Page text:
NYC AC&C’s website proclaims that their mission is “to promote and protect the health, safety and welfare of pets and people in New York City.” Well, it looks like we can classify that as an Epic Fail. Or is it an Epic Lie? It certainly has been an Epic Disaster of late.
For months now, and in ever-increasing numbers, we have seen dogs coming out of NYC AC&C’s shelters with respiratory illnesses which go above and beyond the regular run-of-the-mill kennel cough. Dogs have come out with combinations (co-infections) of adenovirus, mycoplasma cynos, pulmonary e coli infections, various pneumonias, and canine influenza in addition to the standard kennel cough bugs. The presence of each of these illnesses is scary enough on their own, but even more frightening is the fact that some animals are getting so sick they are not making it out alive. Recently, more and more dogs have been dying in their cages… left to suffer alone, and without appropriate medical care, their lungs slowly filling up with fluid until they can no longer provide their bodies with the oxygen/carbon dioxide exchange necessary to maintain life. A few days ago, little Nam was the latest in a too-rapidly growing list of victims.
Nam entered the Manhattan Center on 7/16/12 when his owner was evicted. He was listed on the shelters First Alert emails on 7/16 and 7/17. The 7/16 email erroneously listed him as three months old. The 7/17 at least had the correct age of 10 years. He was rated “blue” (well-behaved) by medical staff and noted to be “BRIGHT, ALERT, RESPONSIVE, HYDRATED” and “geriatric cloudy lenses mod tartar, abnormal teeth.” Doesn’t sound that bad, right? But after just 10 days in a disease-infested facility Nam became so sick that he died.
Nam joins so many others who’ve been killed not by AC&C’s “humane” needle, but by gross negligence, incompetence, and utter lack of concern for the conditions these animals are forced to endure. Respiratory infections run rampant at the NYC AC&C’s care centers as a result of poor cleaning practices, lack of adequate training, lack of proper supervision of staff, and, apparently, the lack of any sort of effective infection control program. In short, lack of CARING. Dogs are routinely moved from one area to another without cages being cleaned or sanitized. Visibly sick dogs are housed next to healthy new intakes– sometimes even being found in the adoption wards. Workers handle one dog and then another without washing or sanitizing their hands. Ill animals are kept in areas where healthy animals must walk by them to get from one place to another. Overflow crates in hallways often contain a mix of new intakes and dogs waiting for space to open in the sick ward. It is, unfortunately, not an altogether rare sight to find a relatively healthy new intake dog (who are more likely than not unvaccinated or newly vaccinated) sitting in a crate right outside the door to the isolation ward– where they are then bombarded with all sorts of germs. Hand sanitizer dispensers outside the kennel rooms are most often empty. It’s as if no one even cares to even make a show of caring.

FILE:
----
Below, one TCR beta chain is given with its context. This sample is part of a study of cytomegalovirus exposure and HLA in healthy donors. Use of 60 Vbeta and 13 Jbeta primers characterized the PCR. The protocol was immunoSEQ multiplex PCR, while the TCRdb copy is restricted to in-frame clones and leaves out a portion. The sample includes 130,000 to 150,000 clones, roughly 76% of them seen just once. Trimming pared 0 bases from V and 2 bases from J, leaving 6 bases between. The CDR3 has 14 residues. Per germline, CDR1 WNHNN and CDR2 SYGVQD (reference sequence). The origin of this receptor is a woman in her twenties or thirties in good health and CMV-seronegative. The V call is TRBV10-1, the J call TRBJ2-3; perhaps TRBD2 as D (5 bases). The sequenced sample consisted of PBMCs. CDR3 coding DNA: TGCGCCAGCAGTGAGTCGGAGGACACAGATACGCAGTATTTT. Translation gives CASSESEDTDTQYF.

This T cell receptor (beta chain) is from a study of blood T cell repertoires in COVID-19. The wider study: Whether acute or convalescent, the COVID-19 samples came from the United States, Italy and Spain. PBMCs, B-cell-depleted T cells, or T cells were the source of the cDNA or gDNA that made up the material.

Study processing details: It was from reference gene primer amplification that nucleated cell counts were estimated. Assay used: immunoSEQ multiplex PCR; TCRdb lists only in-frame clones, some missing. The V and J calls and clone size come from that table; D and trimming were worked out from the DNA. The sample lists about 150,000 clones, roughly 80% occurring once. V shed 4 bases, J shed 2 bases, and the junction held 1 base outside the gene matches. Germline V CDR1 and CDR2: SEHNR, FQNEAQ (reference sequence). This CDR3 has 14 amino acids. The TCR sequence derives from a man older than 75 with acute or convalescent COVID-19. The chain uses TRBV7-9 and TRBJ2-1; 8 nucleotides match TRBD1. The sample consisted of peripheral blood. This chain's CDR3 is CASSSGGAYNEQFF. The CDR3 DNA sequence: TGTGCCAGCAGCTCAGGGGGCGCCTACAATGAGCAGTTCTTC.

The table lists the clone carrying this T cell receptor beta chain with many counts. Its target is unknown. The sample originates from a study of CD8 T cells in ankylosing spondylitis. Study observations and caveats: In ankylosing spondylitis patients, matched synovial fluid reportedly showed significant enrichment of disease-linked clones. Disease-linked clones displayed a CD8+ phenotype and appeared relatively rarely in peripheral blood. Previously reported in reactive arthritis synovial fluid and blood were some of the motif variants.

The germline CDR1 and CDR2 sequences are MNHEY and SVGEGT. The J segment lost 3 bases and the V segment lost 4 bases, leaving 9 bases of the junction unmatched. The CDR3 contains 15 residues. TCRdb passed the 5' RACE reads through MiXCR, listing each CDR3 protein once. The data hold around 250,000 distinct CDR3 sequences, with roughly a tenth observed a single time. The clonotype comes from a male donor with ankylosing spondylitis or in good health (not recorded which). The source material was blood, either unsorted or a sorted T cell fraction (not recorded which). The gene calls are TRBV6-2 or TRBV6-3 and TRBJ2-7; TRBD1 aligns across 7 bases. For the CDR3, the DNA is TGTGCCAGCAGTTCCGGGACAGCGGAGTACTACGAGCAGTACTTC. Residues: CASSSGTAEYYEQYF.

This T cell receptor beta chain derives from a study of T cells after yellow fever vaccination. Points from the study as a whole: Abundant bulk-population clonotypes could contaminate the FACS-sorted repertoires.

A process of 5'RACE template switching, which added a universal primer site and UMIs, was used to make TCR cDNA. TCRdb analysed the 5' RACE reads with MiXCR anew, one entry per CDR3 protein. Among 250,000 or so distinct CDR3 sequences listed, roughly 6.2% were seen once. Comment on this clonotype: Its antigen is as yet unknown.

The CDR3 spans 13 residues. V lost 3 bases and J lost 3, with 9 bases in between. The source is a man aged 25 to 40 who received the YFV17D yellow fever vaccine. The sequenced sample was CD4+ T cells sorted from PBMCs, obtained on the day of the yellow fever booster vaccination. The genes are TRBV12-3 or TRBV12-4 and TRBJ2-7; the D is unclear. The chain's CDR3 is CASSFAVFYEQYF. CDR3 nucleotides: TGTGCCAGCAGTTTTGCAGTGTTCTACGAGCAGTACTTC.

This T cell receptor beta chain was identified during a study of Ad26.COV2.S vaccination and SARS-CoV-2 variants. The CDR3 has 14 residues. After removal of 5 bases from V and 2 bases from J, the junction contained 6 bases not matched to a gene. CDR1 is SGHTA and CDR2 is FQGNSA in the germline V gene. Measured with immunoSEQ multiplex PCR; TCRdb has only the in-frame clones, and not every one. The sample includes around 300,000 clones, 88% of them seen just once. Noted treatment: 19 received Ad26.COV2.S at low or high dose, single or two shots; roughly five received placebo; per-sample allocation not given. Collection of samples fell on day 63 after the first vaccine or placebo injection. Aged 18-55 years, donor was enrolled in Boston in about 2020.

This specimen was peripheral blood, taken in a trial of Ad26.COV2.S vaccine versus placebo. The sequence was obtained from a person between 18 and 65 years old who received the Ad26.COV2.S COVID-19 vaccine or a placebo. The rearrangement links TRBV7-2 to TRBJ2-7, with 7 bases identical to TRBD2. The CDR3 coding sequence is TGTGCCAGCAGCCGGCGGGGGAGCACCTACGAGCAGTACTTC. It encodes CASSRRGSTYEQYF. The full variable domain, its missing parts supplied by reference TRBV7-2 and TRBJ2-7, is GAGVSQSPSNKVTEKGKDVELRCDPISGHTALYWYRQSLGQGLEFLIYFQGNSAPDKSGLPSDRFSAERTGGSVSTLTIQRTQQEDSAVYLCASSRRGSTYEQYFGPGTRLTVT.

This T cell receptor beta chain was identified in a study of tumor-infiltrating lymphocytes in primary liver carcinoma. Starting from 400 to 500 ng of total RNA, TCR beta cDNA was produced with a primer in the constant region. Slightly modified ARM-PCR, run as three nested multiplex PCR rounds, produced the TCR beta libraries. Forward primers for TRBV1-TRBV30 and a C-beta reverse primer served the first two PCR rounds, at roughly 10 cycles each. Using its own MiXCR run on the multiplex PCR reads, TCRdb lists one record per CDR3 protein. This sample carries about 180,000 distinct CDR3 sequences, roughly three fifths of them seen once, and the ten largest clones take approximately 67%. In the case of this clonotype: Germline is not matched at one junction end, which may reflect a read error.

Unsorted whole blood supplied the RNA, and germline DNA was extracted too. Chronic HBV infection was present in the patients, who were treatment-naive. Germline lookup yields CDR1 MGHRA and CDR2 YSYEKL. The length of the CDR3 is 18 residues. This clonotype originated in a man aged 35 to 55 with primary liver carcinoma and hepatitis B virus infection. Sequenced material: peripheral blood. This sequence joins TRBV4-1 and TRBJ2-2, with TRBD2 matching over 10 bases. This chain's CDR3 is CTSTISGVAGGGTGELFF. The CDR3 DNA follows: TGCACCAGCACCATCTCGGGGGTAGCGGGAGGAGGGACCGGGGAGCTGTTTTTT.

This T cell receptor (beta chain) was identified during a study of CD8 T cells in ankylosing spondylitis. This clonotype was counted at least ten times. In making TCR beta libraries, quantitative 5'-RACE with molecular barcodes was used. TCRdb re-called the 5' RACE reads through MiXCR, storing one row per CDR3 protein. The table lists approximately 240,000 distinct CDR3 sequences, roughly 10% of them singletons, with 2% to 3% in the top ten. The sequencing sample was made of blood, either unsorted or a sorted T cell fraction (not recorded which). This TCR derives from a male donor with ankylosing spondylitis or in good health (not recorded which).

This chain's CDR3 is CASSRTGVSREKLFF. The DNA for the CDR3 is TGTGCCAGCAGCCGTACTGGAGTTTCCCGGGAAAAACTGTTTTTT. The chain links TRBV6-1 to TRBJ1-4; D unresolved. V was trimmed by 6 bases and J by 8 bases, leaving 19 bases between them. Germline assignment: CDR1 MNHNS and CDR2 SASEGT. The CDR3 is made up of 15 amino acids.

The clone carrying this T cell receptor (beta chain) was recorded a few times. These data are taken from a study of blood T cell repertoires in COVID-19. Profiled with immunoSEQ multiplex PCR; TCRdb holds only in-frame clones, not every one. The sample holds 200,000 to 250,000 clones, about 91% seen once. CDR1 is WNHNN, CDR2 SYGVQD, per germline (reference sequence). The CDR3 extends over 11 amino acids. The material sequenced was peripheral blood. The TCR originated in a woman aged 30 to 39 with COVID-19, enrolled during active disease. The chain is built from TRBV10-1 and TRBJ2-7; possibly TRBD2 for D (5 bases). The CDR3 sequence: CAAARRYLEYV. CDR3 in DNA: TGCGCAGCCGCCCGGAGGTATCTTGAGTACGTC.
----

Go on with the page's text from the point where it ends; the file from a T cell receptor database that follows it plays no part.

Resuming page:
Recently, on 7/27, the Manhattan New Hope staff sent out a plea for Coby. The plea stated that Coby needed to be out of the building and transferred to a vet by 5 pm. The reason? Suspected pneumonia. Just three days – that’s all it took for their disease to take hold of his small body. Thankfully Coby left the building alive and is currently receiving care at a vet’s office. Only time will tell if he will recover.